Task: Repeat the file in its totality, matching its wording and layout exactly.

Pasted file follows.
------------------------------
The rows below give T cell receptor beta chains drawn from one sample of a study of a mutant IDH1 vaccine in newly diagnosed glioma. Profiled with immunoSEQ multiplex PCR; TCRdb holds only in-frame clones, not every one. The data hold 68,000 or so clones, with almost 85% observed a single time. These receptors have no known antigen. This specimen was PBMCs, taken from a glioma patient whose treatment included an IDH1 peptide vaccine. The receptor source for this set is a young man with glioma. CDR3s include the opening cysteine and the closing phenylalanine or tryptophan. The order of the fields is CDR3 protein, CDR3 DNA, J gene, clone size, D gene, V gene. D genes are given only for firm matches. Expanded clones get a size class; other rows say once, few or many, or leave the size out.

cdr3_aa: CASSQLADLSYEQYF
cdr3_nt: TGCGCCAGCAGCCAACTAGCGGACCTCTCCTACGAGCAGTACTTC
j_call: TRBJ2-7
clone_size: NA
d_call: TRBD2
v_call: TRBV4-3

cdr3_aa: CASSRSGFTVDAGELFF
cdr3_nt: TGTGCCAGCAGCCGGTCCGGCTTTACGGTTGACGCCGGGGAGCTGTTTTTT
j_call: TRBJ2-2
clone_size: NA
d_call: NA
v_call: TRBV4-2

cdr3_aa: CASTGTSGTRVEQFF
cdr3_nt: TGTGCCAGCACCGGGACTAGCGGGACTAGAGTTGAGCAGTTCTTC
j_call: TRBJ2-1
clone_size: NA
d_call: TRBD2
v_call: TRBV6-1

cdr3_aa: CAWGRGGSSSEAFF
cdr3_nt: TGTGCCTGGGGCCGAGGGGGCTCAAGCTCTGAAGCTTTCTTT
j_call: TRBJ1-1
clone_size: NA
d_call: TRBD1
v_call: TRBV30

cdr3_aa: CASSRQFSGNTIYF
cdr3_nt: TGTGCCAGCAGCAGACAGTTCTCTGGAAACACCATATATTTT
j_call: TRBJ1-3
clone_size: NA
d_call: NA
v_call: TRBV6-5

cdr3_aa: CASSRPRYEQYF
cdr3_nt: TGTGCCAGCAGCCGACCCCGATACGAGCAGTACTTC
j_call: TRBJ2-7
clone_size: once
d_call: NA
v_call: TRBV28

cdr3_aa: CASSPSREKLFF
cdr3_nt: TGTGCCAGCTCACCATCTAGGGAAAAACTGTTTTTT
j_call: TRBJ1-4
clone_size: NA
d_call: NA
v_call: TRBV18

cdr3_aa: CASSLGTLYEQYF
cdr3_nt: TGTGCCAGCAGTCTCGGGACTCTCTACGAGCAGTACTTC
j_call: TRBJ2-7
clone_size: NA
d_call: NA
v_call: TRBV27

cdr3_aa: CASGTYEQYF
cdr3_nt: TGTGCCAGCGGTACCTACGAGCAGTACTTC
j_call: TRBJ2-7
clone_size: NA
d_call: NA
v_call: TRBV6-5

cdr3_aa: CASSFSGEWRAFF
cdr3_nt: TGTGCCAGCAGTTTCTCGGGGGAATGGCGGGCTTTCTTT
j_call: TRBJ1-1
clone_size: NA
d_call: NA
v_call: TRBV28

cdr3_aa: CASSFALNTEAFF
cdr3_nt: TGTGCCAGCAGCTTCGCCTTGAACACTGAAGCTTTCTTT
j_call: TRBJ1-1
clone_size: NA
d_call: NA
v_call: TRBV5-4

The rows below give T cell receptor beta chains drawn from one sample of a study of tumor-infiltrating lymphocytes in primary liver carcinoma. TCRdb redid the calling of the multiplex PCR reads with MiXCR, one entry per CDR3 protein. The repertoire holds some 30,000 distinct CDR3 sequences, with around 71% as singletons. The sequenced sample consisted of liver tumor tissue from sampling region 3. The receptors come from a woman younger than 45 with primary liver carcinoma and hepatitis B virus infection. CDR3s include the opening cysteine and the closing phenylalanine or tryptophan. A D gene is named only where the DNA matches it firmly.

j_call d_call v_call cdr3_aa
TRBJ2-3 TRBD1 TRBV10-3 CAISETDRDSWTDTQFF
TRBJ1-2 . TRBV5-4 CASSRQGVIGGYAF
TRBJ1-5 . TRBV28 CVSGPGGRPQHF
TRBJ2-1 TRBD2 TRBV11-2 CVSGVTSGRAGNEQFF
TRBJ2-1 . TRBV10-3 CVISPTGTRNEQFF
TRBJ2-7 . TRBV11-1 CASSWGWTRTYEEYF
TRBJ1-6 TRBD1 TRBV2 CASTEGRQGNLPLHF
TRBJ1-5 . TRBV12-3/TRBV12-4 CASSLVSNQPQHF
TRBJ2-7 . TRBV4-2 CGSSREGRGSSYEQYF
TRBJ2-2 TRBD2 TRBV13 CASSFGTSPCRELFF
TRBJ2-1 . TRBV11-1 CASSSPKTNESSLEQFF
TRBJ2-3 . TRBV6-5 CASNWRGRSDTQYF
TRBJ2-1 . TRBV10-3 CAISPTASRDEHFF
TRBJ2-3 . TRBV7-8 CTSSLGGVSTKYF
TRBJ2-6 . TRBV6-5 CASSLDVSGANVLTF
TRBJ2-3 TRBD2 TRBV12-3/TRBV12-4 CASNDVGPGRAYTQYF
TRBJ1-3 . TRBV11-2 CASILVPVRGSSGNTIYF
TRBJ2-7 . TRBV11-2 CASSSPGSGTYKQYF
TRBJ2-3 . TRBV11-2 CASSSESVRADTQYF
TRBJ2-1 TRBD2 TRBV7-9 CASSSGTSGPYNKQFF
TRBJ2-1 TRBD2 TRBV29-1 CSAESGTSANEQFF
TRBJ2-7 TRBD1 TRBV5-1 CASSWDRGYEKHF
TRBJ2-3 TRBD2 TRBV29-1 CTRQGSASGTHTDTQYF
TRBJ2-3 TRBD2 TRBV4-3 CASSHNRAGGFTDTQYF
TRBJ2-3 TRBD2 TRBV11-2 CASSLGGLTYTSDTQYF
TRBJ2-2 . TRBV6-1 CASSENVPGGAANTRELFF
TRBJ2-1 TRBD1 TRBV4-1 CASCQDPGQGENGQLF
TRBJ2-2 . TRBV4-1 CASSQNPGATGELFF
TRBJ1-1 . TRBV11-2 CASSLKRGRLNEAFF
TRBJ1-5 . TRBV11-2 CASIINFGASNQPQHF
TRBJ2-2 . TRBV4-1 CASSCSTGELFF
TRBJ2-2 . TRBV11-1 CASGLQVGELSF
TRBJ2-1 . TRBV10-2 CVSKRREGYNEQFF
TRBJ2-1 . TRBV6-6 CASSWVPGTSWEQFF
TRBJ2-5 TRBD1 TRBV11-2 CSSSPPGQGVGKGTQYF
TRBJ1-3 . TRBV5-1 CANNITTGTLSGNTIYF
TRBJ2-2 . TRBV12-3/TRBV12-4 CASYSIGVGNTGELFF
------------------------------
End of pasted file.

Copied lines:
The rows below give T cell receptor beta chains drawn from one sample of a study of a mutant IDH1 vaccine in newly diagnosed glioma. Profiled with immunoSEQ multiplex PCR; TCRdb holds only in-frame clones, not every one. The data hold 68,000 or so clones, with almost 85% observed a single time. These receptors have no known antigen. This specimen was PBMCs, taken from a glioma patient whose treatment included an IDH1 peptide vaccine. The receptor source for this set is a young man with glioma. CDR3s include the opening cysteine and the closing phenylalanine or tryptophan. The order of the fields is CDR3 protein, CDR3 DNA, J gene, clone size, D gene, V gene. D genes are given only for firm matches. Expanded clones get a size class; other rows say once, few or many, or leave the size out.

cdr3_aa: CASSQLADLSYEQYF
cdr3_nt: TGCGCCAGCAGCCAACTAGCGGACCTCTCCTACGAGCAGTACTTC
j_call: TRBJ2-7
clone_size: NA
d_call: TRBD2
v_call: TRBV4-3

cdr3_aa: CASSRSGFTVDAGELFF
cdr3_nt: TGTGCCAGCAGCCGGTCCGGCTTTACGGTTGACGCCGGGGAGCTGTTTTTT
j_call: TRBJ2-2
clone_size: NA
d_call: NA
v_call: TRBV4-2

cdr3_aa: CASTGTSGTRVEQFF
cdr3_nt: TGTGCCAGCACCGGGACTAGCGGGACTAGAGTTGAGCAGTTCTTC
j_call: TRBJ2-1
clone_size: NA
d_call: TRBD2
v_call: TRBV6-1

cdr3_aa: CAWGRGGSSSEAFF
cdr3_nt: TGTGCCTGGGGCCGAGGGGGCTCAAGCTCTGAAGCTTTCTTT
j_call: TRBJ1-1
clone_size: NA
d_call: TRBD1
v_call: TRBV30

cdr3_aa: CASSRQFSGNTIYF
cdr3_nt: TGTGCCAGCAGCAGACAGTTCTCTGGAAACACCATATATTTT
j_call: TRBJ1-3
clone_size: NA
d_call: NA
v_call: TRBV6-5

cdr3_aa: CASSRPRYEQYF
cdr3_nt: TGTGCCAGCAGCCGACCCCGATACGAGCAGTACTTC
j_call: TRBJ2-7
clone_size: once
d_call: NA
v_call: TRBV28

cdr3_aa: CASSPSREKLFF
cdr3_nt: TGTGCCAGCTCACCATCTAGGGAAAAACTGTTTTTT
j_call: TRBJ1-4
clone_size: NA
d_call: NA
v_call: TRBV18

cdr3_aa: CASSLGTLYEQYF
cdr3_nt: TGTGCCAGCAGTCTCGGGACTCTCTACGAGCAGTACTTC
j_call: TRBJ2-7
clone_size: NA
d_call: NA
v_call: TRBV27

cdr3_aa: CASGTYEQYF
cdr3_nt: TGTGCCAGCGGTACCTACGAGCAGTACTTC
j_call: TRBJ2-7
clone_size: NA
d_call: NA
v_call: TRBV6-5

cdr3_aa: CASSFSGEWRAFF
cdr3_nt: TGTGCCAGCAGTTTCTCGGGGGAATGGCGGGCTTTCTTT
j_call: TRBJ1-1
clone_size: NA
d_call: NA
v_call: TRBV28

cdr3_aa: CASSFALNTEAFF
cdr3_nt: TGTGCCAGCAGCTTCGCCTTGAACACTGAAGCTTTCTTT
j_call: TRBJ1-1
clone_size: NA
d_call: NA
v_call: TRBV5-4

The rows below give T cell receptor beta chains drawn from one sample of a study of tumor-infiltrating lymphocytes in primary liver carcinoma. TCRdb redid the calling of the multiplex PCR reads with MiXCR, one entry per CDR3 protein. The repertoire holds some 30,000 distinct CDR3 sequences, with around 71% as singletons. The sequenced sample consisted of liver tumor tissue from sampling region 3. The receptors come from a woman younger than 45 with primary liver carcinoma and hepatitis B virus infection. CDR3s include the opening cysteine and the closing phenylalanine or tryptophan. A D gene is named only where the DNA matches it firmly.

j_call d_call v_call cdr3_aa
TRBJ2-3 TRBD1 TRBV10-3 CAISETDRDSWTDTQFF
TRBJ1-2 . TRBV5-4 CASSRQGVIGGYAF
TRBJ1-5 . TRBV28 CVSGPGGRPQHF
TRBJ2-1 TRBD2 TRBV11-2 CVSGVTSGRAGNEQFF
TRBJ2-1 . TRBV10-3 CVISPTGTRNEQFF
TRBJ2-7 . TRBV11-1 CASSWGWTRTYEEYF
TRBJ1-6 TRBD1 TRBV2 CASTEGRQGNLPLHF
TRBJ1-5 . TRBV12-3/TRBV12-4 CASSLVSNQPQHF
TRBJ2-7 . TRBV4-2 CGSSREGRGSSYEQYF
TRBJ2-2 TRBD2 TRBV13 CASSFGTSPCRELFF
TRBJ2-1 . TRBV11-1 CASSSPKTNESSLEQFF
TRBJ2-3 . TRBV6-5 CASNWRGRSDTQYF
TRBJ2-1 . TRBV10-3 CAISPTASRDEHFF
TRBJ2-3 . TRBV7-8 CTSSLGGVSTKYF
TRBJ2-6 . TRBV6-5 CASSLDVSGANVLTF
TRBJ2-3 TRBD2 TRBV12-3/TRBV12-4 CASNDVGPGRAYTQYF
TRBJ1-3 . TRBV11-2 CASILVPVRGSSGNTIYF
TRBJ2-7 . TRBV11-2 CASSSPGSGTYKQYF
TRBJ2-3 . TRBV11-2 CASSSESVRADTQYF
TRBJ2-1 TRBD2 TRBV7-9 CASSSGTSGPYNKQFF
TRBJ2-1 TRBD2 TRBV29-1 CSAESGTSANEQFF
TRBJ2-7 TRBD1 TRBV5-1 CASSWDRGYEKHF
TRBJ2-3 TRBD2 TRBV29-1 CTRQGSASGTHTDTQYF
TRBJ2-3 TRBD2 TRBV4-3 CASSHNRAGGFTDTQYF
TRBJ2-3 TRBD2 TRBV11-2 CASSLGGLTYTSDTQYF
TRBJ2-2 . TRBV6-1 CASSENVPGGAANTRELFF
TRBJ2-1 TRBD1 TRBV4-1 CASCQDPGQGENGQLF
TRBJ2-2 . TRBV4-1 CASSQNPGATGELFF
TRBJ1-1 . TRBV11-2 CASSLKRGRLNEAFF
TRBJ1-5 . TRBV11-2 CASIINFGASNQPQHF
TRBJ2-2 . TRBV4-1 CASSCSTGELFF
TRBJ2-2 . TRBV11-1 CASGLQVGELSF
TRBJ2-1 . TRBV10-2 CVSKRREGYNEQFF
TRBJ2-1 . TRBV6-6 CASSWVPGTSWEQFF
TRBJ2-5 TRBD1 TRBV11-2 CSSSPPGQGVGKGTQYF
TRBJ1-3 . TRBV5-1 CANNITTGTLSGNTIYF
TRBJ2-2 . TRBV12-3/TRBV12-4 CASYSIGVGNTGELFF